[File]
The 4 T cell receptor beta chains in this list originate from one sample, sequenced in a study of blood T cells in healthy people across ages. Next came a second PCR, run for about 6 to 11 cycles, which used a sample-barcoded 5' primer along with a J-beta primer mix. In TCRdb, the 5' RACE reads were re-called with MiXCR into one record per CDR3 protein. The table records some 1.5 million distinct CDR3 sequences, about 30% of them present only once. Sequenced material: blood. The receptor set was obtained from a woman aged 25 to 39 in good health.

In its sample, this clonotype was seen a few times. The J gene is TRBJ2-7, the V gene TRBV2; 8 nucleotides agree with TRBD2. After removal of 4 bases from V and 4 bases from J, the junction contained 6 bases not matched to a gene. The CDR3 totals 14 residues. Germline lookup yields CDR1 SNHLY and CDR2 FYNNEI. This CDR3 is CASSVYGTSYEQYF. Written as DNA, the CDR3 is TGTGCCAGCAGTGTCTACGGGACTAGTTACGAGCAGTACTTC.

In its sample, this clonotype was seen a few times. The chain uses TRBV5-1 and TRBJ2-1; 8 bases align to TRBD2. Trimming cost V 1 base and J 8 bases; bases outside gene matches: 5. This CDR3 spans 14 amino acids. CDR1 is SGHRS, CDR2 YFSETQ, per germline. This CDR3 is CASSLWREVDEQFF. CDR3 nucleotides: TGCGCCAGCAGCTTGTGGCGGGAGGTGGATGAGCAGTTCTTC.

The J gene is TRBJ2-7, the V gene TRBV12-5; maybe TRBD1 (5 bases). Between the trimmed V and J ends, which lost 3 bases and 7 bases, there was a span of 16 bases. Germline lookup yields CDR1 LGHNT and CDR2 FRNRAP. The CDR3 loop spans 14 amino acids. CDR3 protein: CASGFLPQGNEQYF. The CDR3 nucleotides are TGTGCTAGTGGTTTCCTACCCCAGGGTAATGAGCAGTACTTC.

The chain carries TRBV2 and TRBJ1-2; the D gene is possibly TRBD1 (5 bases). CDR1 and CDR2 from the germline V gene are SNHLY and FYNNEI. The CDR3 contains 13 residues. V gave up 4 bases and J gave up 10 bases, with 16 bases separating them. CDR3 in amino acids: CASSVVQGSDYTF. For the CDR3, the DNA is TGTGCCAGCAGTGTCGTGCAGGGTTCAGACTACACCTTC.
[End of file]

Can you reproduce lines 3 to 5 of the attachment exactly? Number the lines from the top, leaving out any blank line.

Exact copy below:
In its sample, this clonotype was seen a few times. The chain uses TRBV5-1 and TRBJ2-1; 8 bases align to TRBD2. Trimming cost V 1 base and J 8 bases; bases outside gene matches: 5. This CDR3 spans 14 amino acids. CDR1 is SGHRS, CDR2 YFSETQ, per germline. This CDR3 is CASSLWREVDEQFF. CDR3 nucleotides: TGCGCCAGCAGCTTGTGGCGGGAGGTGGATGAGCAGTTCTTC.

The J gene is TRBJ2-7, the V gene TRBV12-5; maybe TRBD1 (5 bases). Between the trimmed V and J ends, which lost 3 bases and 7 bases, there was a span of 16 bases. Germline lookup yields CDR1 LGHNT and CDR2 FRNRAP. The CDR3 loop spans 14 amino acids. CDR3 protein: CASGFLPQGNEQYF. The CDR3 nucleotides are TGTGCTAGTGGTTTCCTACCCCAGGGTAATGAGCAGTACTTC.

The chain carries TRBV2 and TRBJ1-2; the D gene is possibly TRBD1 (5 bases). CDR1 and CDR2 from the germline V gene are SNHLY and FYNNEI. The CDR3 contains 13 residues. V gave up 4 bases and J gave up 10 bases, with 16 bases separating them. CDR3 in amino acids: CASSVVQGSDYTF. For the CDR3, the DNA is TGTGCCAGCAGTGTCGTGCAGGGTTCAGACTACACCTTC.